“Alexander Archipelago wolves are an essential piece of what makes our little corner of Alaska so special,” said Hunter McIntosh, president of The Boat Company, an ecotourism company based in Southeast Alaska. “The opportunity to see these unique wolves in their old growth home draws people from all over the world. Killing off our wolves is bad business and bad stewardship.”

These groups assert the Alexander Archipelago wolves are a subspecies of gray wolves that den in the roots of old-growth trees in the Tongass National Forest in Southeast Alaska. The U.S. Fish and Wildlife Service reported in 2014 found that protecting Alexander Archipelago wolves under the Endangered Species Act “may be warranted". The U.S. Fish and Wildlife Service will decide whether to list the wolves under the Act by the end of this year. In the 1990s Prince of Wales Island was home to about one-third of all Alexander Archipelago wolves before the island’s population declined. Wolves on the island are genetically distinct and geographically isolated from the rest of the subspecies say concerned environmental groups.

“Alexander Archipelago wolves are one-of-a-kind, and once they’re gone, they’re not coming back,” said Rebecca Noblin, Alaska director of the Center for Biological Diversity. “We have to protect the few remaining wolves on Prince of Wales Island right now, or they’ll be gone before the government can even decide whether they need Endangered Species Act protection.” - More...
Saturday PM - July 25, 2015


Southeast Alaska: Mount Polley remembrance ceremony on Stikine River - One year after Canada’s worst mining disaster – the August 4, 2014 Mount Polley tailings dam collapse in British Columbia – Alaska Natives and First Nations will mark the tragic event with a ceremony in Wrangell to bless the Stikine River, a major transboundary salmon near a newly opened Canadian mine, Red Chris. Red Chris is one of several mines that B.C. is planning to build or reopen in salmon-producing watersheds that drain into Southeast Alaska.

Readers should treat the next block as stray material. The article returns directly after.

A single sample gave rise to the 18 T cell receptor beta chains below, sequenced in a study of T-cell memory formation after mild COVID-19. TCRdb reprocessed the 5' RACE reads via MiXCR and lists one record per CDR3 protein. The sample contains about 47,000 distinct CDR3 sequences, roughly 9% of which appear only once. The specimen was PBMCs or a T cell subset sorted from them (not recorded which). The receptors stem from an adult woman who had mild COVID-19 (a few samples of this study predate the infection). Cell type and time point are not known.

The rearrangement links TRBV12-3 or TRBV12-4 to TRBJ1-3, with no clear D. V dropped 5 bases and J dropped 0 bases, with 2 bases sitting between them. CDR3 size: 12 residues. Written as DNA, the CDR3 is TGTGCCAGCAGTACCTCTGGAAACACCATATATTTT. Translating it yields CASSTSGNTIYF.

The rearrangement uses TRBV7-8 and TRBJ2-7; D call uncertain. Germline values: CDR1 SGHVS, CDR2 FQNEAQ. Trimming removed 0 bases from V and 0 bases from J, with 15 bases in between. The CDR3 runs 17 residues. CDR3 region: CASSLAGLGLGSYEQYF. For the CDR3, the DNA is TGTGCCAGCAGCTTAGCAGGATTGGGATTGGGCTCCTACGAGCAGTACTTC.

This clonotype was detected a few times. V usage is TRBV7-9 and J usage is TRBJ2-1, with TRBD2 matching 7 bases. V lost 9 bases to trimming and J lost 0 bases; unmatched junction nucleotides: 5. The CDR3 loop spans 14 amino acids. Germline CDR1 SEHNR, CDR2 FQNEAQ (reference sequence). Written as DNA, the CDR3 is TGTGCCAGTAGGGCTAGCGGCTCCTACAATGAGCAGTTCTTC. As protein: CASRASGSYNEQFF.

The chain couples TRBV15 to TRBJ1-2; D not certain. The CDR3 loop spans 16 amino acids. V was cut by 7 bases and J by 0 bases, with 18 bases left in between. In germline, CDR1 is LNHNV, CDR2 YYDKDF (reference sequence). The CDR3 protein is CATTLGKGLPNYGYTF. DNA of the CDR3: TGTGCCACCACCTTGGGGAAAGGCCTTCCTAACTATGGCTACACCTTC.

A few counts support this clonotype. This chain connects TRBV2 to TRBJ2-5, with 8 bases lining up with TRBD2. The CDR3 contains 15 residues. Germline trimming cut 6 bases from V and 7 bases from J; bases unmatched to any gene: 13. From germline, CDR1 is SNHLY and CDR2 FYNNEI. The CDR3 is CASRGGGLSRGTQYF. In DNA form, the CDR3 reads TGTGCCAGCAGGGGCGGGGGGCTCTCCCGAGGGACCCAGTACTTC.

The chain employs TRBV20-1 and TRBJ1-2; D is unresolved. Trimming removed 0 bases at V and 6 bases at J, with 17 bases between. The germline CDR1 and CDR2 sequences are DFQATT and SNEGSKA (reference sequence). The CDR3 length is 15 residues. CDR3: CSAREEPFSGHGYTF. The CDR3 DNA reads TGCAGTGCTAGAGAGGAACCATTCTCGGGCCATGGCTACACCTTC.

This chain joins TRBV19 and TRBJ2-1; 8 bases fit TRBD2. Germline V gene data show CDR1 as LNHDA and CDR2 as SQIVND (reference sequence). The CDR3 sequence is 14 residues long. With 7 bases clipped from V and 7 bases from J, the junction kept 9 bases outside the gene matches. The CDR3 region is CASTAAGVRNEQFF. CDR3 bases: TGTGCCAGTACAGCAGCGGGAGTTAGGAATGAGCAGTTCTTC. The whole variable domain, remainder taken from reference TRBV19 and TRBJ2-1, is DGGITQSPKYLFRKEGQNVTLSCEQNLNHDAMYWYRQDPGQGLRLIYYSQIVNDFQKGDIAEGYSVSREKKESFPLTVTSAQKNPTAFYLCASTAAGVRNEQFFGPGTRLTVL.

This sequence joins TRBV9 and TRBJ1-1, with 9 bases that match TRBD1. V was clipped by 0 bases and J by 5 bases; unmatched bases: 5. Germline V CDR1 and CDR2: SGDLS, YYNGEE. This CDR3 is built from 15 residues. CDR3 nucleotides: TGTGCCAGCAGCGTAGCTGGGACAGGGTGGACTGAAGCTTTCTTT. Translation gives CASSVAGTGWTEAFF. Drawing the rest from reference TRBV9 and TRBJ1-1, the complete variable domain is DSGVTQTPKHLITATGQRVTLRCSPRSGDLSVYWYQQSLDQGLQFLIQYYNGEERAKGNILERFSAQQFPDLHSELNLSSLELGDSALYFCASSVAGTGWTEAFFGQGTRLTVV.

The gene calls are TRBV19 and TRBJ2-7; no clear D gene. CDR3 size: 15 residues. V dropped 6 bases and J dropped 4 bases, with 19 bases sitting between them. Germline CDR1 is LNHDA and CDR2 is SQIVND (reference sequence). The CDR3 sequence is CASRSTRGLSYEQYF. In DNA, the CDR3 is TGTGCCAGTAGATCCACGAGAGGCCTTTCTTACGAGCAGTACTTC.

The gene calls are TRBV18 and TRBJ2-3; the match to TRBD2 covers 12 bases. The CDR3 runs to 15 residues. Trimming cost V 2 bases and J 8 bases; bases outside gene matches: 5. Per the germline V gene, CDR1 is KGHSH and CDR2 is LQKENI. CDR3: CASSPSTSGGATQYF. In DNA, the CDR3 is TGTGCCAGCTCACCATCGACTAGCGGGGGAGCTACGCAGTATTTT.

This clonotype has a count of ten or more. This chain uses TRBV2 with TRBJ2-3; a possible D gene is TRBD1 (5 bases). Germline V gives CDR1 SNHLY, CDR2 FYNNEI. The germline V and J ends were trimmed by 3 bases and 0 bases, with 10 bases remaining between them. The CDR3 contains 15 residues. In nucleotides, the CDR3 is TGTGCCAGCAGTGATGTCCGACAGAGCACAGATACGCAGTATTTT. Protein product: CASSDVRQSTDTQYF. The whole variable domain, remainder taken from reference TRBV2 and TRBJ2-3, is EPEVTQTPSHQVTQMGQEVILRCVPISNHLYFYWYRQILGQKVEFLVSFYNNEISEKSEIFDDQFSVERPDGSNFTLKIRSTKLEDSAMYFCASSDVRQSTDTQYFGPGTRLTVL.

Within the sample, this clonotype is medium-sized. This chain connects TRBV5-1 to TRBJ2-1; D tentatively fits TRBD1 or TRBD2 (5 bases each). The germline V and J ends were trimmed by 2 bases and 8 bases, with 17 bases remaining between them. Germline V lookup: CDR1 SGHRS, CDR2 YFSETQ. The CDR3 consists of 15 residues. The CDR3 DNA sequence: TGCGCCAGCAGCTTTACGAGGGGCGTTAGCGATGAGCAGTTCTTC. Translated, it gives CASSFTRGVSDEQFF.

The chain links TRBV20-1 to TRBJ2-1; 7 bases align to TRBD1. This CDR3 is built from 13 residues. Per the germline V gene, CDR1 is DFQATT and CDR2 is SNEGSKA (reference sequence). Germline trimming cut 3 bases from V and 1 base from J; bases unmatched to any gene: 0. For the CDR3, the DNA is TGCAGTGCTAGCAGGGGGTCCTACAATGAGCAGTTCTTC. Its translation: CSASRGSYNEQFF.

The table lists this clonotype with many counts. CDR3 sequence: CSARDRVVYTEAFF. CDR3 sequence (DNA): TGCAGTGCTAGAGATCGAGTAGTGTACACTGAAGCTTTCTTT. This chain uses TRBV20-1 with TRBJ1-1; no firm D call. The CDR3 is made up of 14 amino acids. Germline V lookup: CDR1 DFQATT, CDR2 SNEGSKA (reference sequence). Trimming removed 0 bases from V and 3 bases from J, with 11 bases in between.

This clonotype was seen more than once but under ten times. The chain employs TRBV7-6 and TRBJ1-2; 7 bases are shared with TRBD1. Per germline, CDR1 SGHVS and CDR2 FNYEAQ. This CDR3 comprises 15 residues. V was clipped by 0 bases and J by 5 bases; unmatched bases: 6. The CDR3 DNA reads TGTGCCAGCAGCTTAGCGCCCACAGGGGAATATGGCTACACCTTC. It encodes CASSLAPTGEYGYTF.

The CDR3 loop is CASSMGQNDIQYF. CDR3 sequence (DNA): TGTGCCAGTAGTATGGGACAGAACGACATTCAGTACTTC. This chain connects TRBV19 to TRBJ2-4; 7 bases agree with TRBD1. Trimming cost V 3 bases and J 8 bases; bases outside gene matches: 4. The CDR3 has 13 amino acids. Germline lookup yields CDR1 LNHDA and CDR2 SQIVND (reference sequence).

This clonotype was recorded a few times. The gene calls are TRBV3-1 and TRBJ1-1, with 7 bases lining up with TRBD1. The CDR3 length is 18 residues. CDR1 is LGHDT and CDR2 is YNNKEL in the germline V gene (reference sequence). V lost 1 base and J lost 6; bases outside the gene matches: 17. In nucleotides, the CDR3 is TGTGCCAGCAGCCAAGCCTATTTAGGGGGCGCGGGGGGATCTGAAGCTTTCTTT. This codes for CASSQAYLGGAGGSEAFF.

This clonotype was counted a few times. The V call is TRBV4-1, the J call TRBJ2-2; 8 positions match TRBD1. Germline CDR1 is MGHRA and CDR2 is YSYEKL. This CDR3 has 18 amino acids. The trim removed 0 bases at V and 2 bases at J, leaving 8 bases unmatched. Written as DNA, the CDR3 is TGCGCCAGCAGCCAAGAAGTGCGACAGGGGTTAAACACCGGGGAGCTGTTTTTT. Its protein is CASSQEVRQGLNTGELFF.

Mount Polley remembrance ceremony on Stikine River

Lower Stikine River
Photograph courtesy US Forest Service

The Wrangell Cooperative Association, a federally recognized tribe, will host the event on August 2. It will take place on Chief Shakes Island in the heart of Wrangell harbor, just south of the mouth of the Stikine. A procession through downtown Wrangell will kick off the day’s activities starting at 1 p.m. A blessing of local waters in front of the historic Tribal House will follow, along with traditional songs from tribal members, and remarks by guest speakers, including Iskut First Nation spokesperson Oscar Dennis, and Mining Team Coordinator Jacinda Mack, who witnessed the Mount Polley disaster first-hand.

A working dinner will follow the ceremony, allowing tribal and government officials, conservation organizations, and concerned community members the opportunity to ask questions, voice concerns, and strategize next steps for working together.

“I hope the August 2nd ceremony highlights how concerned people are on both sides of the border about the major risks to the Stikine River and other transboundary rivers from large-scale and risky mine developments in British Columbia,” said Dennis. “I look forward to meeting those in Wrangell who have joined the fight to protect our watersheds.” - More...
Saturday PM - July 25, 2015


Alaska: Historic Iditarod, Flat gold rush townsites saved from recent wildland fires – By the time the 2016 Iditarod Trail Sled Dog Race rolls around in March, the blackened landscape around the historic gold rush town of Iditarod will be covered in white.

Historic Iditarod, Flat gold rush townsites saved from recent wildland fires

Historic Iditarod, Flat gold rush townsites saved from fire
Photo courtesy BLM Alaska Fire Service

Mushers won’t be able to tell how close a wildfire came to wiping out the checkpoint that bears the race’s name and marks the halfway point in the famed 1,000-mile sled dog race from Anchorage to Nome.

But on June 21, the 104,183-acre Iditarod River Fire nearly destroyed what is left of the historic site. The fire, started by lightning on June 20, was moving toward the townsite when the Division of Forestry’s McGrath Area Fire Management Office deployed a load of eight smokejumpers from the Bureau of Land Management’s Alaska Fire Service to the area by helicopter.